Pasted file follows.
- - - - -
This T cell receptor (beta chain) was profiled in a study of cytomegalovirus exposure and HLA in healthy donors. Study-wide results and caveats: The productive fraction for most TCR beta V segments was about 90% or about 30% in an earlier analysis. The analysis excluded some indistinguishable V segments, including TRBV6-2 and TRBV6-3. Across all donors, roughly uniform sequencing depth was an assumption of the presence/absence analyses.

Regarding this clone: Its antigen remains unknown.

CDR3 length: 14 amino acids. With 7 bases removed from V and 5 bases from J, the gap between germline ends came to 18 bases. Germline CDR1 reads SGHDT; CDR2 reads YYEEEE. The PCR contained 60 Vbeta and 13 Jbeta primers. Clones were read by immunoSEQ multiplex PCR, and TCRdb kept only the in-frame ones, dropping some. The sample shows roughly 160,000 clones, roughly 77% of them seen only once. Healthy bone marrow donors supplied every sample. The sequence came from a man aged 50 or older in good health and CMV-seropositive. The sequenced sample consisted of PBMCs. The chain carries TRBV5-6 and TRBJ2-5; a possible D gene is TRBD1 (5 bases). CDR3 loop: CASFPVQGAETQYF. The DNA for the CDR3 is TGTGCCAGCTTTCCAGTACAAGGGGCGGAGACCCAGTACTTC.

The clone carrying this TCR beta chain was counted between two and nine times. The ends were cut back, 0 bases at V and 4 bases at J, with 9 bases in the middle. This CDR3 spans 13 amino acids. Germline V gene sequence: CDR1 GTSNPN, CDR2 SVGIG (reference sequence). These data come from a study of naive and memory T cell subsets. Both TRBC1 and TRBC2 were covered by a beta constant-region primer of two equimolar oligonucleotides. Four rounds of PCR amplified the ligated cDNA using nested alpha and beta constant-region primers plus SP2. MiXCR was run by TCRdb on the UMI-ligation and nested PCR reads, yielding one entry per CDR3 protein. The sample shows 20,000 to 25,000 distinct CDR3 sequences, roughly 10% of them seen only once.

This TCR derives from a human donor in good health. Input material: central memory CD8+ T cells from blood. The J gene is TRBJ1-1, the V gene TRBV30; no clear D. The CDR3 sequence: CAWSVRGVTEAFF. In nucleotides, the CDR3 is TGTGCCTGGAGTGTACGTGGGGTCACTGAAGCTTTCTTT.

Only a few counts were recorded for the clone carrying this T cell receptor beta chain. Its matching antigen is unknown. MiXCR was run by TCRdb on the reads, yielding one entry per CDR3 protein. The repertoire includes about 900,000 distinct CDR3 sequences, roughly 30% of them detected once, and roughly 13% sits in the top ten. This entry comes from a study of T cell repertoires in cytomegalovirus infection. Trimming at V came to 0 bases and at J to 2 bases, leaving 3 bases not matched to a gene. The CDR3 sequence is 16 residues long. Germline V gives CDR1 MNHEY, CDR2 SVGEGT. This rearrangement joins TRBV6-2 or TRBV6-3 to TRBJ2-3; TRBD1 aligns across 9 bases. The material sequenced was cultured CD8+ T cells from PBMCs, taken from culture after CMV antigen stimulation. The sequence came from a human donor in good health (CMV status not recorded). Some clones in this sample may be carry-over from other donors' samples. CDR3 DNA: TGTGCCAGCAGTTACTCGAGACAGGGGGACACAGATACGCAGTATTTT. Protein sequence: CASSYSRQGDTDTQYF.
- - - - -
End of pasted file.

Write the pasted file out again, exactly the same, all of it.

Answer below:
This T cell receptor (beta chain) was profiled in a study of cytomegalovirus exposure and HLA in healthy donors. Study-wide results and caveats: The productive fraction for most TCR beta V segments was about 90% or about 30% in an earlier analysis. The analysis excluded some indistinguishable V segments, including TRBV6-2 and TRBV6-3. Across all donors, roughly uniform sequencing depth was an assumption of the presence/absence analyses.

Regarding this clone: Its antigen remains unknown.

CDR3 length: 14 amino acids. With 7 bases removed from V and 5 bases from J, the gap between germline ends came to 18 bases. Germline CDR1 reads SGHDT; CDR2 reads YYEEEE. The PCR contained 60 Vbeta and 13 Jbeta primers. Clones were read by immunoSEQ multiplex PCR, and TCRdb kept only the in-frame ones, dropping some. The sample shows roughly 160,000 clones, roughly 77% of them seen only once. Healthy bone marrow donors supplied every sample. The sequence came from a man aged 50 or older in good health and CMV-seropositive. The sequenced sample consisted of PBMCs. The chain carries TRBV5-6 and TRBJ2-5; a possible D gene is TRBD1 (5 bases). CDR3 loop: CASFPVQGAETQYF. The DNA for the CDR3 is TGTGCCAGCTTTCCAGTACAAGGGGCGGAGACCCAGTACTTC.

The clone carrying this TCR beta chain was counted between two and nine times. The ends were cut back, 0 bases at V and 4 bases at J, with 9 bases in the middle. This CDR3 spans 13 amino acids. Germline V gene sequence: CDR1 GTSNPN, CDR2 SVGIG (reference sequence). These data come from a study of naive and memory T cell subsets. Both TRBC1 and TRBC2 were covered by a beta constant-region primer of two equimolar oligonucleotides. Four rounds of PCR amplified the ligated cDNA using nested alpha and beta constant-region primers plus SP2. MiXCR was run by TCRdb on the UMI-ligation and nested PCR reads, yielding one entry per CDR3 protein. The sample shows 20,000 to 25,000 distinct CDR3 sequences, roughly 10% of them seen only once.

This TCR derives from a human donor in good health. Input material: central memory CD8+ T cells from blood. The J gene is TRBJ1-1, the V gene TRBV30; no clear D. The CDR3 sequence: CAWSVRGVTEAFF. In nucleotides, the CDR3 is TGTGCCTGGAGTGTACGTGGGGTCACTGAAGCTTTCTTT.

Only a few counts were recorded for the clone carrying this T cell receptor beta chain. Its matching antigen is unknown. MiXCR was run by TCRdb on the reads, yielding one entry per CDR3 protein. The repertoire includes about 900,000 distinct CDR3 sequences, roughly 30% of them detected once, and roughly 13% sits in the top ten. This entry comes from a study of T cell repertoires in cytomegalovirus infection. Trimming at V came to 0 bases and at J to 2 bases, leaving 3 bases not matched to a gene. The CDR3 sequence is 16 residues long. Germline V gives CDR1 MNHEY, CDR2 SVGEGT. This rearrangement joins TRBV6-2 or TRBV6-3 to TRBJ2-3; TRBD1 aligns across 9 bases. The material sequenced was cultured CD8+ T cells from PBMCs, taken from culture after CMV antigen stimulation. The sequence came from a human donor in good health (CMV status not recorded). Some clones in this sample may be carry-over from other donors' samples. CDR3 DNA: TGTGCCAGCAGTTACTCGAGACAGGGGGACACAGATACGCAGTATTTT. Protein sequence: CASSYSRQGDTDTQYF.